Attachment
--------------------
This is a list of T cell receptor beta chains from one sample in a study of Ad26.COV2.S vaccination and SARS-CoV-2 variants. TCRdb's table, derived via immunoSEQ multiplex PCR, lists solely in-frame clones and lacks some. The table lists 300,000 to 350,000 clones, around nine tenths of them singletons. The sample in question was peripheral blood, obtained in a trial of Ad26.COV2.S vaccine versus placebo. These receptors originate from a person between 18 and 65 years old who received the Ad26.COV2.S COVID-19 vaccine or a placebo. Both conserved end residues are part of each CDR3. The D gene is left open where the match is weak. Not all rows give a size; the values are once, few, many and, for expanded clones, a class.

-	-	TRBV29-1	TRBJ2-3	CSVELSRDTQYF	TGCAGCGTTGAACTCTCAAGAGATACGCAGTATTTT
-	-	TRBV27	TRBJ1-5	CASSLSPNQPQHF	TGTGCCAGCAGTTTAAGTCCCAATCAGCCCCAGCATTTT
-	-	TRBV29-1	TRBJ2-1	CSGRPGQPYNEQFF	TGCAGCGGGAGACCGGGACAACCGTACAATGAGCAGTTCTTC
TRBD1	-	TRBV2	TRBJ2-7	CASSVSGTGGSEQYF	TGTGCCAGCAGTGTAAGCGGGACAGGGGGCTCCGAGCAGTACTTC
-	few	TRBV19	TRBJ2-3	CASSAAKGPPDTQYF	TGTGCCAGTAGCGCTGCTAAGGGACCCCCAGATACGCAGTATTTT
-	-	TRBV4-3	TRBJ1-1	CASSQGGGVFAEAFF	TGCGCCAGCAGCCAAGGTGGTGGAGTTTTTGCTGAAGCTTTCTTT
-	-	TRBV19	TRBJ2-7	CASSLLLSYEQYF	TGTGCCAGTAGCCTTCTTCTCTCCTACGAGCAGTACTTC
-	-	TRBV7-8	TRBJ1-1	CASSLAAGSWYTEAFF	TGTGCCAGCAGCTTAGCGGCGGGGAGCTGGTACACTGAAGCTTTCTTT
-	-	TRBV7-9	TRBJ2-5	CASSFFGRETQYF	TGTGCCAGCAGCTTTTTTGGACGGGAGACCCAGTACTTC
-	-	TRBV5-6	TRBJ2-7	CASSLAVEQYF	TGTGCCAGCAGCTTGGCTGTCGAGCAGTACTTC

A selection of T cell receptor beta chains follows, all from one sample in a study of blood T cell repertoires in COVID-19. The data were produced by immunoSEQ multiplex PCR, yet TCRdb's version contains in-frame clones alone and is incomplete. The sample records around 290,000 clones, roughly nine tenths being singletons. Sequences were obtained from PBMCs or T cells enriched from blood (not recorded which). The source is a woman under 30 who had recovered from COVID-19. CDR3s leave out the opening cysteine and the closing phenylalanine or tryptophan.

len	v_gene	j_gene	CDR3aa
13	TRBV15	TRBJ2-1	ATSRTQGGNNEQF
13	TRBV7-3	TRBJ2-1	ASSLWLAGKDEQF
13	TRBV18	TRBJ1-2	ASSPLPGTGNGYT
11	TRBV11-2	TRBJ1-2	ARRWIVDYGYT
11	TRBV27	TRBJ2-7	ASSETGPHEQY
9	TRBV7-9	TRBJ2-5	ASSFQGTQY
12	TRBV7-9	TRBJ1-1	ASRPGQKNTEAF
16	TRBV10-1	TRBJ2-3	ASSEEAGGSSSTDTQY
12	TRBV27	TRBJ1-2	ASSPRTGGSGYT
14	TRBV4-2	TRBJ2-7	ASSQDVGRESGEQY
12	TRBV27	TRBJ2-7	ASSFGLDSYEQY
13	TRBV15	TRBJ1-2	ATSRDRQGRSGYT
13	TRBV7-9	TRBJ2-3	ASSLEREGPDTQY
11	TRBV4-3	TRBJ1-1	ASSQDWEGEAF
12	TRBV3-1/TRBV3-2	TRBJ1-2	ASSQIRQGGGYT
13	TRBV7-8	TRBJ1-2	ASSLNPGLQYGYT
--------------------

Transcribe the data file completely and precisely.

This is a list of T cell receptor beta chains from one sample in a study of Ad26.COV2.S vaccination and SARS-CoV-2 variants. TCRdb's table, derived via immunoSEQ multiplex PCR, lists solely in-frame clones and lacks some. The table lists 300,000 to 350,000 clones, around nine tenths of them singletons. The sample in question was peripheral blood, obtained in a trial of Ad26.COV2.S vaccine versus placebo. These receptors originate from a person between 18 and 65 years old who received the Ad26.COV2.S COVID-19 vaccine or a placebo. Both conserved end residues are part of each CDR3. The D gene is left open where the match is weak. Not all rows give a size; the values are once, few, many and, for expanded clones, a class.

-	-	TRBV29-1	TRBJ2-3	CSVELSRDTQYF	TGCAGCGTTGAACTCTCAAGAGATACGCAGTATTTT
-	-	TRBV27	TRBJ1-5	CASSLSPNQPQHF	TGTGCCAGCAGTTTAAGTCCCAATCAGCCCCAGCATTTT
-	-	TRBV29-1	TRBJ2-1	CSGRPGQPYNEQFF	TGCAGCGGGAGACCGGGACAACCGTACAATGAGCAGTTCTTC
TRBD1	-	TRBV2	TRBJ2-7	CASSVSGTGGSEQYF	TGTGCCAGCAGTGTAAGCGGGACAGGGGGCTCCGAGCAGTACTTC
-	few	TRBV19	TRBJ2-3	CASSAAKGPPDTQYF	TGTGCCAGTAGCGCTGCTAAGGGACCCCCAGATACGCAGTATTTT
-	-	TRBV4-3	TRBJ1-1	CASSQGGGVFAEAFF	TGCGCCAGCAGCCAAGGTGGTGGAGTTTTTGCTGAAGCTTTCTTT
-	-	TRBV19	TRBJ2-7	CASSLLLSYEQYF	TGTGCCAGTAGCCTTCTTCTCTCCTACGAGCAGTACTTC
-	-	TRBV7-8	TRBJ1-1	CASSLAAGSWYTEAFF	TGTGCCAGCAGCTTAGCGGCGGGGAGCTGGTACACTGAAGCTTTCTTT
-	-	TRBV7-9	TRBJ2-5	CASSFFGRETQYF	TGTGCCAGCAGCTTTTTTGGACGGGAGACCCAGTACTTC
-	-	TRBV5-6	TRBJ2-7	CASSLAVEQYF	TGTGCCAGCAGCTTGGCTGTCGAGCAGTACTTC

A selection of T cell receptor beta chains follows, all from one sample in a study of blood T cell repertoires in COVID-19. The data were produced by immunoSEQ multiplex PCR, yet TCRdb's version contains in-frame clones alone and is incomplete. The sample records around 290,000 clones, roughly nine tenths being singletons. Sequences were obtained from PBMCs or T cells enriched from blood (not recorded which). The source is a woman under 30 who had recovered from COVID-19. CDR3s leave out the opening cysteine and the closing phenylalanine or tryptophan.

len	v_gene	j_gene	CDR3aa
13	TRBV15	TRBJ2-1	ATSRTQGGNNEQF
13	TRBV7-3	TRBJ2-1	ASSLWLAGKDEQF
13	TRBV18	TRBJ1-2	ASSPLPGTGNGYT
11	TRBV11-2	TRBJ1-2	ARRWIVDYGYT
11	TRBV27	TRBJ2-7	ASSETGPHEQY
9	TRBV7-9	TRBJ2-5	ASSFQGTQY
12	TRBV7-9	TRBJ1-1	ASRPGQKNTEAF
16	TRBV10-1	TRBJ2-3	ASSEEAGGSSSTDTQY
12	TRBV27	TRBJ1-2	ASSPRTGGSGYT
14	TRBV4-2	TRBJ2-7	ASSQDVGRESGEQY
12	TRBV27	TRBJ2-7	ASSFGLDSYEQY
13	TRBV15	TRBJ1-2	ATSRDRQGRSGYT
13	TRBV7-9	TRBJ2-3	ASSLEREGPDTQY
11	TRBV4-3	TRBJ1-1	ASSQDWEGEAF
12	TRBV3-1/TRBV3-2	TRBJ1-2	ASSQIRQGGGYT
13	TRBV7-8	TRBJ1-2	ASSLNPGLQYGYT